As dust storms ease, Mars rovers return to exploration

After conserving power since June, the rovers are back at work

The two Mars rovers that have been carefully conserving critical power supplies since June, when the summer dust-storm season began on the red planet, are now springing back to work as the storms subside.

Jake Matijevic, engineering team chief at NASA's Jet Propulsion Laboratory at the California Institute of Technology in Pasadena, California, said the dust storms have been easing over the past two weeks, allowing the two rovers to collect more sunlight with their solar panels to recharge their batteries. When the dust storms were at their strongest in June and July, as much as 99 percent of the sunlight in the planet's southern hemisphere was blocked -- drastically affecting the Opportunity rover. The storms meant cutbacks in operations as both Opportunity and its sibling, Spirit, on the other side of the planet, drastically conserved power so their systems would survive and continue to operate.

"Everything survived just fine," Matijevic said. "We came out of the storms without a problem."

So far, power levels on both rovers remain below prestorm levels, he said, but they are enough for the rovers to again move about and continue to explore the planet's surface.

Both rovers are resuming work after a series of certification tests to be sure that all systems are still operating properly. Mission engineers are again able to send commands to the rovers and receive data back on a daily basis, which wasn't possible for the past two months. "We were spreading those out over a couple of days during the dust storms just to try to conserve energy," Matijevic said.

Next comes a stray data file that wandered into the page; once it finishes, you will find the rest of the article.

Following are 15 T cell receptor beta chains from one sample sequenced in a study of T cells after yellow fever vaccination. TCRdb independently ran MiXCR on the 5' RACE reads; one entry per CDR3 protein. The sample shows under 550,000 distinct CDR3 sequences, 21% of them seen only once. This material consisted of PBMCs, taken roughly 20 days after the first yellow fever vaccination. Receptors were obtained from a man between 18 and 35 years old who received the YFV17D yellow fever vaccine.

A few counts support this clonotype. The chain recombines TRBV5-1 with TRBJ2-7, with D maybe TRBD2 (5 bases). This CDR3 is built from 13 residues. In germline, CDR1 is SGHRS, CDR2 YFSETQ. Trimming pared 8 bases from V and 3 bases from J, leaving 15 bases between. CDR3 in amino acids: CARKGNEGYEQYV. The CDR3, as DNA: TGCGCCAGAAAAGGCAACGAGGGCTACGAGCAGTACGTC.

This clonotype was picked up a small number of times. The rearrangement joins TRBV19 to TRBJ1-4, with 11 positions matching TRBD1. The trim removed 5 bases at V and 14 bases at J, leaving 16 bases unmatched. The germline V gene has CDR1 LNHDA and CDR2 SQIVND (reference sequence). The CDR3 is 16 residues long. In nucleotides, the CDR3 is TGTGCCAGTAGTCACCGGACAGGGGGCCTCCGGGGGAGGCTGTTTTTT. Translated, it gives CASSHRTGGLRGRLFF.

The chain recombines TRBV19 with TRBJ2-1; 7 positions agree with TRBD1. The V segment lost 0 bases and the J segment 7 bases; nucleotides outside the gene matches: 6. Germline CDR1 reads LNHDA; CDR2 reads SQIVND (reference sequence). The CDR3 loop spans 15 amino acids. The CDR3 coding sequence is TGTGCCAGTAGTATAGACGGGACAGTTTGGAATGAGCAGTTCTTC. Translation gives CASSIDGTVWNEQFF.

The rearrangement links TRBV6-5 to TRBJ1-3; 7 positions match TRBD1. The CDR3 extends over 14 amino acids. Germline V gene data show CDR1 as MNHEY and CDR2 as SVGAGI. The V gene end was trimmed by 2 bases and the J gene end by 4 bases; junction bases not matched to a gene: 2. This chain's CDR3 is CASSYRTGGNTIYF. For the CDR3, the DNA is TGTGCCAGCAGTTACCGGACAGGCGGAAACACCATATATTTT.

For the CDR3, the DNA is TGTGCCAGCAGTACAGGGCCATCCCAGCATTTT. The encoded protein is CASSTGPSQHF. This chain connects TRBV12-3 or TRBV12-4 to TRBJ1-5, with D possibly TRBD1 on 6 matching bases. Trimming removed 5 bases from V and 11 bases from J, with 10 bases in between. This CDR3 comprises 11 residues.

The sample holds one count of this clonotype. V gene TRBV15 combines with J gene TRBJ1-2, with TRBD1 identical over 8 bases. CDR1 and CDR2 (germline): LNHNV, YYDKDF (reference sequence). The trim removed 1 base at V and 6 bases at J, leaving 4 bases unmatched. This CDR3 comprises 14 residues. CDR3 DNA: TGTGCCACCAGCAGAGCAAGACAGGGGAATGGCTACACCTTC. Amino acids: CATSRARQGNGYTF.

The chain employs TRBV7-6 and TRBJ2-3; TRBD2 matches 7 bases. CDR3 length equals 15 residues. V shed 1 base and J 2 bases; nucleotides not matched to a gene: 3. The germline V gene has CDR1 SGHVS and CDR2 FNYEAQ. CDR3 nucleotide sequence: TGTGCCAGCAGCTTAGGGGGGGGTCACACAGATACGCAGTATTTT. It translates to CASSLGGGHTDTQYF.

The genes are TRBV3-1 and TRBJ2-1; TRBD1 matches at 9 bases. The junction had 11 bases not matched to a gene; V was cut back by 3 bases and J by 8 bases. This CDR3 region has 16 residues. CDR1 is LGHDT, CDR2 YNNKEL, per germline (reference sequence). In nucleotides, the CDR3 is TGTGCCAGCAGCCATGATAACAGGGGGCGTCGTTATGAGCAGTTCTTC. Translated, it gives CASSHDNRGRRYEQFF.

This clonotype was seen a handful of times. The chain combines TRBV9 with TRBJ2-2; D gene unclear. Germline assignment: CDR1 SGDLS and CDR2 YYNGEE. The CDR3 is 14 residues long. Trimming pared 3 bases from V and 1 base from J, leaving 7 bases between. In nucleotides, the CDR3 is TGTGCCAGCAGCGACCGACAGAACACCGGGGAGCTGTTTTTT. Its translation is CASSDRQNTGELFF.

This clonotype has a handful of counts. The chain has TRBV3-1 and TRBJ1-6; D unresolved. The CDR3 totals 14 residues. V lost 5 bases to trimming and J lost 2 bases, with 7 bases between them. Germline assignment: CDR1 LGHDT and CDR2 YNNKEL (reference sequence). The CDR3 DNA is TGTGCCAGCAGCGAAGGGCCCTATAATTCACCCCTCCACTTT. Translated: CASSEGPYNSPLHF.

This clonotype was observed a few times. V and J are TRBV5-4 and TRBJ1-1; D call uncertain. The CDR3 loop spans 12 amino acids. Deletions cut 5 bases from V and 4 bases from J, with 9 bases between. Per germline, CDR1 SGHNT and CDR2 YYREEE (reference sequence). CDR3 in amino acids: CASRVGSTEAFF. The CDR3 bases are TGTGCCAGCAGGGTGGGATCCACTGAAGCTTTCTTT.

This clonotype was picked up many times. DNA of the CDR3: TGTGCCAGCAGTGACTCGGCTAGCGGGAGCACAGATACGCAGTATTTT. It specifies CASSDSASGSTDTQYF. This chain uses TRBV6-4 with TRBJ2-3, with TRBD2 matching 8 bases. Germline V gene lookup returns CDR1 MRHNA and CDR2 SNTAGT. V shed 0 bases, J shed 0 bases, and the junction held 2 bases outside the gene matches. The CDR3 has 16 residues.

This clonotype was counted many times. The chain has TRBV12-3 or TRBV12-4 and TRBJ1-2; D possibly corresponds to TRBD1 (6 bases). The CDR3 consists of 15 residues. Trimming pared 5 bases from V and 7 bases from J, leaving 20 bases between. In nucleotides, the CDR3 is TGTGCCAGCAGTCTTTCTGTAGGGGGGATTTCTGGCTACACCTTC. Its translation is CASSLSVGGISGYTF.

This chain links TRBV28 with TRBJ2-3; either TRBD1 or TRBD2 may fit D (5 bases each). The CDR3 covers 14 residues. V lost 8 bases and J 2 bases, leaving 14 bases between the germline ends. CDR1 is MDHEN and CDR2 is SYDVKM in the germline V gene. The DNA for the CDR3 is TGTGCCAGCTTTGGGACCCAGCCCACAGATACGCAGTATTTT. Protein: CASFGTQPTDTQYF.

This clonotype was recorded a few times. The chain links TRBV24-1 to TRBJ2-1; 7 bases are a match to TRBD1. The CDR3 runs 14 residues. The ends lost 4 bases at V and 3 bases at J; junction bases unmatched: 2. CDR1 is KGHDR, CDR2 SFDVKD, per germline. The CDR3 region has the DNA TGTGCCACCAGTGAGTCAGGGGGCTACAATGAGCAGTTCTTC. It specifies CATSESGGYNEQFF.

Past storms on Mars affected the rovers, but those were only short-term events, Matijevic said. This year's storms were especially strong.

Typically, the solar panels on each rover produce about 700 watt-hours of electricity per day -- enough to light a 100-watt bulb for seven hours, according to NASA. But this year's dust storms reduced that to as little as 128 watt hours per day. When daily power generation is down to less than 400 watt-hours, the rovers suspend their driving on the planet and stop using their robotic arms, cameras and other instruments.

Electrical power is critical on the rovers in the deep cold of space, where subfreezing temperatures can destroy sensitive electronics. If the batteries completely die, heating systems on the rovers that keep those sensitive electronic parts within a safe temperature range would fail, leaving the rovers so cold that their onboard electronics would likely fail. The rovers are certified for operating temperatures as low as -40 degrees Fahrenheit, while the low temperatures on Mars can plummet to as much as -103 degrees Fahrenheit.

The two rovers, which landed on Mars three weeks apart in January 2004, were designed to collect information, perform experiments and travel the planet for 90 days. Instead, they have collected data on Mars for more than three years, giving scientists and researchers a wealth of information.

A few weeks after landing, the Spirit rover suffered computer memory problems that were later resolved. Two months later, the rovers needed operating system updates to improve their performance. Last year, Spirit had a problem with one of its six wheels, but that also was corrected, allowing the mission to continue.

"We've long since recognized that these vehicles are very capable and resilient after three-and-a-half years on Mars," Matijevic said. "I think we probably can go on for another calendar year at least and maybe longer, too."

According to Matijevic, the rover Opportunity will continue its exploration of the Victoria Crater on Mars to learn more about the terrain, while Spirit will soon explore Gusev Crater near where it landed.

The dust-storm season, while easing, will continue through mid-November, so the rovers won't return to full power right away, Matijevic said.

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Todd R. Weiss

Computerworld
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